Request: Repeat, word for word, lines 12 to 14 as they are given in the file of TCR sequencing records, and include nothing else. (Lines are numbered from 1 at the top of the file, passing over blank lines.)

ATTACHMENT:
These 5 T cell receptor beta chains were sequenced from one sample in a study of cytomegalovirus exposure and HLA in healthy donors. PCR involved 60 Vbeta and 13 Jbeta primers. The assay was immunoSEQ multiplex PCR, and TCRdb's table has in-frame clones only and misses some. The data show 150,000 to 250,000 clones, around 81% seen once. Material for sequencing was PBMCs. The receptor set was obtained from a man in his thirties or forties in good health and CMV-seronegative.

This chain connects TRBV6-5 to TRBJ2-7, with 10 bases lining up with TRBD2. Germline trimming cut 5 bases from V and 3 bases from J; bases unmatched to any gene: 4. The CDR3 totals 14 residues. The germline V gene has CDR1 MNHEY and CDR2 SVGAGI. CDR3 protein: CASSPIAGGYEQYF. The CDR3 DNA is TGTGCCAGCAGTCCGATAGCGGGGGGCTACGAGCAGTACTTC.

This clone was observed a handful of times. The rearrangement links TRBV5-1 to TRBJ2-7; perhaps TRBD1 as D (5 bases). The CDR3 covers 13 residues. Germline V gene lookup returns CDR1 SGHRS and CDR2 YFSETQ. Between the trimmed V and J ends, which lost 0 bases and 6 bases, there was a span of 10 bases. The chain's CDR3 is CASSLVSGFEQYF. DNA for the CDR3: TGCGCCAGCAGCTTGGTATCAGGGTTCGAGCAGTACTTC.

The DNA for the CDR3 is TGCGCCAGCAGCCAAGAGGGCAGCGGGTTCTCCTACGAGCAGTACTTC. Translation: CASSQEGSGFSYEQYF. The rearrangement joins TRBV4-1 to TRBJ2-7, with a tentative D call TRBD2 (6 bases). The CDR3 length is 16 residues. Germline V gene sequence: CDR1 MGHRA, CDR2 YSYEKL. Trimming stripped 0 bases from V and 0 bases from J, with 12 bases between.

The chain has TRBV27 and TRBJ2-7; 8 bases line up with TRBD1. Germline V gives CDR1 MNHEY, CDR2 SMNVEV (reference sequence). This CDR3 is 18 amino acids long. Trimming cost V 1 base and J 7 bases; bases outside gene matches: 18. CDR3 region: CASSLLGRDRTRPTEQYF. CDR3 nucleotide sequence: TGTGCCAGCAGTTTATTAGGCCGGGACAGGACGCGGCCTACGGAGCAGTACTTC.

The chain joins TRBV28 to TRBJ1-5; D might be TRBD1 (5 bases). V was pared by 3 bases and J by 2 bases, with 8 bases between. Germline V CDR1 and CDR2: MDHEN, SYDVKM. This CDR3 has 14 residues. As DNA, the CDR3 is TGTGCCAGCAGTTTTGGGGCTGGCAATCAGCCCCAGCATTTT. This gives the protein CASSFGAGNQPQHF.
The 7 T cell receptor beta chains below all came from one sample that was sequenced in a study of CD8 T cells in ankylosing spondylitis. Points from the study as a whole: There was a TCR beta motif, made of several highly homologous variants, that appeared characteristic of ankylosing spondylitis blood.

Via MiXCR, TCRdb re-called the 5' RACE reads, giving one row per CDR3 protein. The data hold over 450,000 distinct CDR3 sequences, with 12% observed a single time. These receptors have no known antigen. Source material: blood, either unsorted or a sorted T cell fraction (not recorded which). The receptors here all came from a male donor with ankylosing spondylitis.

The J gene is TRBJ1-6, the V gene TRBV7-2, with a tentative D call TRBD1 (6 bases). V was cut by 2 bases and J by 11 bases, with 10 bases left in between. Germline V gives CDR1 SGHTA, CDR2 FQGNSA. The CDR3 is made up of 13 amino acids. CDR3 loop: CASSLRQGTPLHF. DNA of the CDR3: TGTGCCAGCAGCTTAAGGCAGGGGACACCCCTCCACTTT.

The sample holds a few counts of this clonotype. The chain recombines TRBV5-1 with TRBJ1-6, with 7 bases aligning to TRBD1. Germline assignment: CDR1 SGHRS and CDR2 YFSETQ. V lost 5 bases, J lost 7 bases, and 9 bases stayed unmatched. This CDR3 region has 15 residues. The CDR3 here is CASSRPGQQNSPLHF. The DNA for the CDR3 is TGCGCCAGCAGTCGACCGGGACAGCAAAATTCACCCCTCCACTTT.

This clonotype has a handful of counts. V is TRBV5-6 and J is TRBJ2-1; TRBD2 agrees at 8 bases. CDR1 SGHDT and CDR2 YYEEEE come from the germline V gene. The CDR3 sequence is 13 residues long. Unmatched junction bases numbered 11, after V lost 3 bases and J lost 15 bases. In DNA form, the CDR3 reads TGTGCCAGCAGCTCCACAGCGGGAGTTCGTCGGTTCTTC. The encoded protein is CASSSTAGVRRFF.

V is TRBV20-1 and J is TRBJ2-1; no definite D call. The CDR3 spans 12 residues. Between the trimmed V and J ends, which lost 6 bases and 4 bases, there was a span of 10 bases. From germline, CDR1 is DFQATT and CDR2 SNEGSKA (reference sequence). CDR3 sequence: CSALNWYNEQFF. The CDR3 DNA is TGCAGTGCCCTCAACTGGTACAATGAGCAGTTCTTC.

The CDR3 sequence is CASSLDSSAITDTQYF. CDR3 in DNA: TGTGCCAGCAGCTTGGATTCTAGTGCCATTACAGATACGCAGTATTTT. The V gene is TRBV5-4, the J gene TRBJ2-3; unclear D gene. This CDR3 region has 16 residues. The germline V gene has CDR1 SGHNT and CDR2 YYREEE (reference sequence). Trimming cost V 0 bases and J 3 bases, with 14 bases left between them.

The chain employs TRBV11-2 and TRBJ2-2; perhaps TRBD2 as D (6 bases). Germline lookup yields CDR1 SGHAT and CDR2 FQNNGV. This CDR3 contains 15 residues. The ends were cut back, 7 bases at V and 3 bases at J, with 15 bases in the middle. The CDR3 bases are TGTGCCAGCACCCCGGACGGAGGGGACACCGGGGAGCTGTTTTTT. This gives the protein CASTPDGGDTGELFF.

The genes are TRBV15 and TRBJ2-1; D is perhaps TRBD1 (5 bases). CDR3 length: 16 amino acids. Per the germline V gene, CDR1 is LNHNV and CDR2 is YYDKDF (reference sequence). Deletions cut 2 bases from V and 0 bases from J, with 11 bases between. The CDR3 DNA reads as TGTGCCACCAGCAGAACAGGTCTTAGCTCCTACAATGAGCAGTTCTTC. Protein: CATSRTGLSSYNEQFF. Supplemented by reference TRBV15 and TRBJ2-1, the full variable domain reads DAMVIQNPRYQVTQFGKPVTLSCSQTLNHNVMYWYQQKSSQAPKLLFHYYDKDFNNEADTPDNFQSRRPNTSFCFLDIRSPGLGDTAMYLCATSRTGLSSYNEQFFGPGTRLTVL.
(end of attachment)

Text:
V is TRBV20-1 and J is TRBJ2-1; no definite D call. The CDR3 spans 12 residues. Between the trimmed V and J ends, which lost 6 bases and 4 bases, there was a span of 10 bases. From germline, CDR1 is DFQATT and CDR2 SNEGSKA (reference sequence). CDR3 sequence: CSALNWYNEQFF. The CDR3 DNA is TGCAGTGCCCTCAACTGGTACAATGAGCAGTTCTTC.

The CDR3 sequence is CASSLDSSAITDTQYF. CDR3 in DNA: TGTGCCAGCAGCTTGGATTCTAGTGCCATTACAGATACGCAGTATTTT. The V gene is TRBV5-4, the J gene TRBJ2-3; unclear D gene. This CDR3 region has 16 residues. The germline V gene has CDR1 SGHNT and CDR2 YYREEE (reference sequence). Trimming cost V 0 bases and J 3 bases, with 14 bases left between them.

The chain employs TRBV11-2 and TRBJ2-2; perhaps TRBD2 as D (6 bases). Germline lookup yields CDR1 SGHAT and CDR2 FQNNGV. This CDR3 contains 15 residues. The ends were cut back, 7 bases at V and 3 bases at J, with 15 bases in the middle. The CDR3 bases are TGTGCCAGCACCCCGGACGGAGGGGACACCGGGGAGCTGTTTTTT. This gives the protein CASTPDGGDTGELFF.